Six out of every seven people who are shot in America survive.
According to the CDC’s WISQARS tool, in the year 2015, nearly 85,000 Americans were shot but not killed. That’s more than twice the number of fatalities from guns that year (36,252).
We are now seeing shootings in this country that are inflicting massive casualties. The Las Vegas shooter wounded 546 concert-goers. These survivors are quickly forgotten and left to deal with significant injuries and emotional trauma alone. Legislators fail to give them the appropriate voice they should have in debates about gun policy.
There’s an exciting new article in The Atlantic titled “Americans Don’t Really Understand Gun Violence” that talks about this forgotten group of survivors and their lives. It also stresses the paucity of research we have about gun violence even when it comes to basic questions like:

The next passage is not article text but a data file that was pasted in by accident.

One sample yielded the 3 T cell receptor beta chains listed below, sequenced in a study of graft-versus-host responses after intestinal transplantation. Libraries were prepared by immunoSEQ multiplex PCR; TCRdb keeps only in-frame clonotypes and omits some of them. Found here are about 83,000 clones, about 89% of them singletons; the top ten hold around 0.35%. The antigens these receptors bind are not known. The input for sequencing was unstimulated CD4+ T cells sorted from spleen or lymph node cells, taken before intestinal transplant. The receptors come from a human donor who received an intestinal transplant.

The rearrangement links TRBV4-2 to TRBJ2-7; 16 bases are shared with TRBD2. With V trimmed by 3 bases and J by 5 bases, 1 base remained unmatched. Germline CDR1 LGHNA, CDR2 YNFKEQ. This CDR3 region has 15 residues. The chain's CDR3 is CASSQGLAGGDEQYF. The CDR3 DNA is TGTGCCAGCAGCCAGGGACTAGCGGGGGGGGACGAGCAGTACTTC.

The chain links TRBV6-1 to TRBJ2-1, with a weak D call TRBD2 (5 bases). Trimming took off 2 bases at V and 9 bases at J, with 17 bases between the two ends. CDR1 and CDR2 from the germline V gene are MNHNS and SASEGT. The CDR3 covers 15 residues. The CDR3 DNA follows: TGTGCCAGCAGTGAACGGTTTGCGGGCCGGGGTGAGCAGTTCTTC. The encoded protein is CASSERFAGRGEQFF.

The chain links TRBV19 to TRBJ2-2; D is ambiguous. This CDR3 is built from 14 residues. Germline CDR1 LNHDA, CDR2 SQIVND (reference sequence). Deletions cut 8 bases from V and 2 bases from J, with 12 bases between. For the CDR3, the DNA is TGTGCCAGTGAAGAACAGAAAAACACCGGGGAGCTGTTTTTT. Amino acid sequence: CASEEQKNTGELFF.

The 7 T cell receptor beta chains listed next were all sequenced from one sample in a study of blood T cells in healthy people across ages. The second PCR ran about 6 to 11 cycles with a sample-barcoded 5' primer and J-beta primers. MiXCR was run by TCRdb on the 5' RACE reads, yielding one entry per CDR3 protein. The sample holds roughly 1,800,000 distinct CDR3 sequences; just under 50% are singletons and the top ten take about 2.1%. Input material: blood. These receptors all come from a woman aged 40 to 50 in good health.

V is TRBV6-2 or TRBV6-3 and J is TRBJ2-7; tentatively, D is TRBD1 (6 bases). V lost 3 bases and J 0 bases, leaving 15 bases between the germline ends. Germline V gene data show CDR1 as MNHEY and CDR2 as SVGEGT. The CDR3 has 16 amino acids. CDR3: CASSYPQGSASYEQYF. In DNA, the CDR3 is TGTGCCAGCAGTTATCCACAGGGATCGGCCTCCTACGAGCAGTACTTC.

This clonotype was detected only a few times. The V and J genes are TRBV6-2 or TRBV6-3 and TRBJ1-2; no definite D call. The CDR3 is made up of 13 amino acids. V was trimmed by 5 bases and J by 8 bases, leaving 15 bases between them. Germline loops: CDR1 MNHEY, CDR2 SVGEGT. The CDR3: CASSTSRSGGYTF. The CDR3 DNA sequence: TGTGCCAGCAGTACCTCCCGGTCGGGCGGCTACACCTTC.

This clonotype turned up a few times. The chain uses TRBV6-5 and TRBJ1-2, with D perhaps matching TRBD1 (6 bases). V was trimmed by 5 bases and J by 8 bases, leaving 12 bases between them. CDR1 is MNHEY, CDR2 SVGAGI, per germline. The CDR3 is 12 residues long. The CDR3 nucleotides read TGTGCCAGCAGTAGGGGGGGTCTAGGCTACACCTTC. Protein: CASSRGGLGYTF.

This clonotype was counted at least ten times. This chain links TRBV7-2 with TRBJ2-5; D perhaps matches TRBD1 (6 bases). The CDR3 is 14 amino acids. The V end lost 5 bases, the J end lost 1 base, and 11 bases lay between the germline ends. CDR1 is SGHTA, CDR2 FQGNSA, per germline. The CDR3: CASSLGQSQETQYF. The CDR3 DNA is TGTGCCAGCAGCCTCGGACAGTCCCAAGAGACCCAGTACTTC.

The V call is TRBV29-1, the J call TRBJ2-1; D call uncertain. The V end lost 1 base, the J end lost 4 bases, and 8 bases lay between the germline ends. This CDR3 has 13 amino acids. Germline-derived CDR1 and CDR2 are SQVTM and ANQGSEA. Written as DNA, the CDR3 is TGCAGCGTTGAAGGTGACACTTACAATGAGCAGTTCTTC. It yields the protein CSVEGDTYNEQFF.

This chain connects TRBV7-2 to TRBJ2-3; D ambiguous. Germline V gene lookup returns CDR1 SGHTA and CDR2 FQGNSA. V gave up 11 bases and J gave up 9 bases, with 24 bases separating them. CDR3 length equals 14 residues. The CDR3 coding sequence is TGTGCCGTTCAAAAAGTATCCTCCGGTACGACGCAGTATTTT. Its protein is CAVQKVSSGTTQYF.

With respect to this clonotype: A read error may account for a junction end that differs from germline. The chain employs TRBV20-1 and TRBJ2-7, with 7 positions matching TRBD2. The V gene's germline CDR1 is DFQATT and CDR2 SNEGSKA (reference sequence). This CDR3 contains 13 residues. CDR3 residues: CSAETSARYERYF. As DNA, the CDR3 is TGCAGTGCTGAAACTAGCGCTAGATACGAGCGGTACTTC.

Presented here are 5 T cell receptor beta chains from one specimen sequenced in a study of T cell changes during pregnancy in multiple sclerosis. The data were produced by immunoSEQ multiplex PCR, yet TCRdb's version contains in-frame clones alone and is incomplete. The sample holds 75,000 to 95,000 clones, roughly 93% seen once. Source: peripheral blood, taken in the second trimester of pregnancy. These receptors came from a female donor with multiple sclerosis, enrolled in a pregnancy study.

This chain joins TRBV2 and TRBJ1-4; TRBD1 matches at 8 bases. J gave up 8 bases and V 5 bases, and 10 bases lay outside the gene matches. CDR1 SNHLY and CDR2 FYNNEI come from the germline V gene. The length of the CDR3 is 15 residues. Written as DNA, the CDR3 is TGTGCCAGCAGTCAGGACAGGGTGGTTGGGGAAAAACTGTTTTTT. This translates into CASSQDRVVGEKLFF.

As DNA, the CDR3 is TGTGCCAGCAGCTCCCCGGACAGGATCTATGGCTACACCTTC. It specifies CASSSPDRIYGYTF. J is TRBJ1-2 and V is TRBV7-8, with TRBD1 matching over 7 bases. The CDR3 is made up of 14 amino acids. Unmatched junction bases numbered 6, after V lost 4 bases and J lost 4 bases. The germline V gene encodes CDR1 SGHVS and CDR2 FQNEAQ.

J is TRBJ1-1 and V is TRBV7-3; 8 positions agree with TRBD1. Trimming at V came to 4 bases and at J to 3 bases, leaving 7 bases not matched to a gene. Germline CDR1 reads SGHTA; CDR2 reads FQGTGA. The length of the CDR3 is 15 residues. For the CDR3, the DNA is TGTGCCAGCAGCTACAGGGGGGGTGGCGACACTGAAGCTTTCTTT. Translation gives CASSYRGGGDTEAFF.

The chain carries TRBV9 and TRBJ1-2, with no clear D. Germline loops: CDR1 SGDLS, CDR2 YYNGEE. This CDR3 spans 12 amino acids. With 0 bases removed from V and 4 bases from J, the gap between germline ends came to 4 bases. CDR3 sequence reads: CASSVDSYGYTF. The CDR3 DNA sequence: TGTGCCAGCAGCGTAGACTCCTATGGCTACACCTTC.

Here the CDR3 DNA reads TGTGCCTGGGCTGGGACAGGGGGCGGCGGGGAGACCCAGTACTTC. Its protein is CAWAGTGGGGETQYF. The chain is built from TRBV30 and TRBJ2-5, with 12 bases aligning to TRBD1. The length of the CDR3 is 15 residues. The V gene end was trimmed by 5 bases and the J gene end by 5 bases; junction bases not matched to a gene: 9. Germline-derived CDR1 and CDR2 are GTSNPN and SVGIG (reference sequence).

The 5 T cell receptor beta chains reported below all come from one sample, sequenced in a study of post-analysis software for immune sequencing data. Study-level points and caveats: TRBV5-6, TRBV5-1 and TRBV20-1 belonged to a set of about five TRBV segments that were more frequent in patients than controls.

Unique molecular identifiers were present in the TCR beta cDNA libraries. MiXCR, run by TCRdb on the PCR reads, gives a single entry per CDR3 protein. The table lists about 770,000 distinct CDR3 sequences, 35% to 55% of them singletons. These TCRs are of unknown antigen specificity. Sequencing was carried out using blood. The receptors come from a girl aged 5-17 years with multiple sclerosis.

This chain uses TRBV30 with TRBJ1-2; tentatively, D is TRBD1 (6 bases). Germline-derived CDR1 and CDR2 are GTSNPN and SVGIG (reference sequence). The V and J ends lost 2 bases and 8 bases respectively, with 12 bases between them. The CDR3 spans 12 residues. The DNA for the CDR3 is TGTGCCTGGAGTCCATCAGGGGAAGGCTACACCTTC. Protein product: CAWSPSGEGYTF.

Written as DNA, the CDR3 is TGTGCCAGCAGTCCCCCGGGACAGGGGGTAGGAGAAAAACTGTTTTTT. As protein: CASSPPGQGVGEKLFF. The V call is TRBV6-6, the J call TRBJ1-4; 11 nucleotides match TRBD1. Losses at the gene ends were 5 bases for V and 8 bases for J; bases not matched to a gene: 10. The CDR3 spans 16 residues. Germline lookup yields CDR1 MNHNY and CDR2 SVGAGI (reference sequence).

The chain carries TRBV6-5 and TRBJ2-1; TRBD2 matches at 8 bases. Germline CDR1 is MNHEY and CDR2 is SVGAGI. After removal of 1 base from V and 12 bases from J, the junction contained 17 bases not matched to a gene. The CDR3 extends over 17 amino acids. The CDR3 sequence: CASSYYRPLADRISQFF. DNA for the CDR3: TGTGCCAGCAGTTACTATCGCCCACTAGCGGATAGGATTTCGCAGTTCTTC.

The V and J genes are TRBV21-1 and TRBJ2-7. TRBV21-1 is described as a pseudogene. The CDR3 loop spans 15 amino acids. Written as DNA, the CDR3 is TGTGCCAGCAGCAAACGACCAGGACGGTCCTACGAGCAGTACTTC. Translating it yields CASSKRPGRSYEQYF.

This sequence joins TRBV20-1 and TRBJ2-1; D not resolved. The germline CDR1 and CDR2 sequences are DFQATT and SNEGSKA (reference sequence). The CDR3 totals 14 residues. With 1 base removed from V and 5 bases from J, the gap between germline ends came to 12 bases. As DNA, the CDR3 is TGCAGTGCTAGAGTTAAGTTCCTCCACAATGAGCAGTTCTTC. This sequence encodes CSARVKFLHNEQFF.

- Who pulled the gun?
- Who, if anyone, was struck?
- What happened to the victim?
It’s a great article to read and share; rich in important information about how we might improve the quality of life of gun violence survivors in this country.
Please read the Atlantic article at the following link and then share it on Facebook (and Twitter if you can):
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